An iconic modern Jerusalem mosaic has been reconstructed after the building it graced was demolished, in the largest such operation in Israel, the Haaretz daily reported.
“The Rainbow,” by Russian-Israeli artist Lev Syrkin, was created between 1973 and 1974 on the Bezeq telephone exchange building on Hebron Road, commissioned by then-communications minister Shimon Peres to decorate the large windowless building that housed the analog exchanges.
The 5 by 15 meter (16 by 50 foot) work depicts the Biblical account of the rainbow God shoed to Noah after the flood and is inscribed with the passage: “I have set my rainbow in the clouds, and it will be the sign of the covenant between me and the earth” (Genesis 9:13).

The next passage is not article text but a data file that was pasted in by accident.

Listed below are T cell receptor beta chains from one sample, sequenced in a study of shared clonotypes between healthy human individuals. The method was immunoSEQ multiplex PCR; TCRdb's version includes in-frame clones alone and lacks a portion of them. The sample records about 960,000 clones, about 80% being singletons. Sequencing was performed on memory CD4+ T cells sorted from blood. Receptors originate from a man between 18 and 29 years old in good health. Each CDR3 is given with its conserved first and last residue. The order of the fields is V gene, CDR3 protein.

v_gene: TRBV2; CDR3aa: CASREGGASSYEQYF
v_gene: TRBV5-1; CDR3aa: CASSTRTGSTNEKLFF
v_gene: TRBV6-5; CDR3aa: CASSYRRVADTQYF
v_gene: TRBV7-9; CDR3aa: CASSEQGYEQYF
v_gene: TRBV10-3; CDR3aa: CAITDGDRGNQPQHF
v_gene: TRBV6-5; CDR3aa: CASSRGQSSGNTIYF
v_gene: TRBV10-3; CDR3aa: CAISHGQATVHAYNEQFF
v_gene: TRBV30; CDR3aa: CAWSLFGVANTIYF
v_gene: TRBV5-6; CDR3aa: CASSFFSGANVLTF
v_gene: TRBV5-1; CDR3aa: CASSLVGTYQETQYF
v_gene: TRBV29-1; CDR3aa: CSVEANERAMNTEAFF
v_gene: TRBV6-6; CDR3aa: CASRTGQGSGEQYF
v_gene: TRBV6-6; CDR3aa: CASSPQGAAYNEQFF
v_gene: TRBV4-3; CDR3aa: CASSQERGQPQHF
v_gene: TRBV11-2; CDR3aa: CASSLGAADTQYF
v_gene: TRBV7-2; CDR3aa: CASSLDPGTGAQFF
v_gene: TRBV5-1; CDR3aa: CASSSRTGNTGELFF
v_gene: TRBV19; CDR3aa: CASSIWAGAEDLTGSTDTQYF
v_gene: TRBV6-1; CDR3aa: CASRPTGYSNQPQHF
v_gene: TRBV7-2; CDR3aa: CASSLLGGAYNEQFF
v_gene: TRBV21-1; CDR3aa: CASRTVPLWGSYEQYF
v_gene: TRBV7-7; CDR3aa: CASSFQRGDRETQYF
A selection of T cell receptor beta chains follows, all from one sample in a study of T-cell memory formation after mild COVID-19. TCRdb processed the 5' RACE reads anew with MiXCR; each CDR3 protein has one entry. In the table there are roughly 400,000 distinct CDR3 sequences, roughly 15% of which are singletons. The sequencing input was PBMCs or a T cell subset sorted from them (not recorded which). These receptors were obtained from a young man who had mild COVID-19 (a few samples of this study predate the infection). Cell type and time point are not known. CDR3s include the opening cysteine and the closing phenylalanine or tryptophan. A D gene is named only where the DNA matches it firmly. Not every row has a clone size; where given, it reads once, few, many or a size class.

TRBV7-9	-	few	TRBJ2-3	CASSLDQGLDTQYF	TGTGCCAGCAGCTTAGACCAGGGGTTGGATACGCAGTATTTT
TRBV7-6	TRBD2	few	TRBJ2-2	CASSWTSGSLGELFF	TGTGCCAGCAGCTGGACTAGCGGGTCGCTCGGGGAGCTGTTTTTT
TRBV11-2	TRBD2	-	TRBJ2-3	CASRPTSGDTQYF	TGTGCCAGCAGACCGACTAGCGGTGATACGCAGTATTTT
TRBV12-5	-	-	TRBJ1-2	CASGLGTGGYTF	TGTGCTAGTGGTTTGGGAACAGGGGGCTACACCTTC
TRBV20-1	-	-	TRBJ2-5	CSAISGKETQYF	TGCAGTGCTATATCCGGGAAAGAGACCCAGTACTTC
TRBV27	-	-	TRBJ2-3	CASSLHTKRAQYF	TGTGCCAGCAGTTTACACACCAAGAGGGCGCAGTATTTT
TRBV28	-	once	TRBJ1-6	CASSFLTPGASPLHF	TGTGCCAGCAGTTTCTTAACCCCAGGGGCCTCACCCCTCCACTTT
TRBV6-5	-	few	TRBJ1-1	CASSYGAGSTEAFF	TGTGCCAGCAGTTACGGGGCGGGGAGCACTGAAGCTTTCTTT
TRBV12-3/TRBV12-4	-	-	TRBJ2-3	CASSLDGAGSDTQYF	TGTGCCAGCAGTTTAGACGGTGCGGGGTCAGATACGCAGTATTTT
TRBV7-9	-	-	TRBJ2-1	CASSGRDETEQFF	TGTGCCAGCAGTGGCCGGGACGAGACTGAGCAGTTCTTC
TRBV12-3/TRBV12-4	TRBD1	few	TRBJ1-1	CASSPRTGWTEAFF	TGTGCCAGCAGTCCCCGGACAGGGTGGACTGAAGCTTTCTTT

However, when the telephone exchange became obsolete, the building was ordered demolished to make way for apartment buildings in 2009.
Syrkin led a series of protests to save the mural, the first major work he created after moving to Israel, saying at the time that he was “offended to the bottom of his heart” by the decision to destroy it.
Following the protests, Jerusalem authorities authorized a plan to save the work.
Syrkin died in 2012. “He knew that he saved it and went in peace,” his daughter Stella Syrkin told Haaretz.
“He created it in a burst of creativity after the Yom Kippur War in the hopes of peace,” she said.
The mosaic was sheared off the wall and cut into 149 pieces that were stored away from when the building was finally demolished in 2018 until a specially built wall was constructed at the site to hold the work.
Work started in recent months to reconstruct the mosaic. It was completed last week.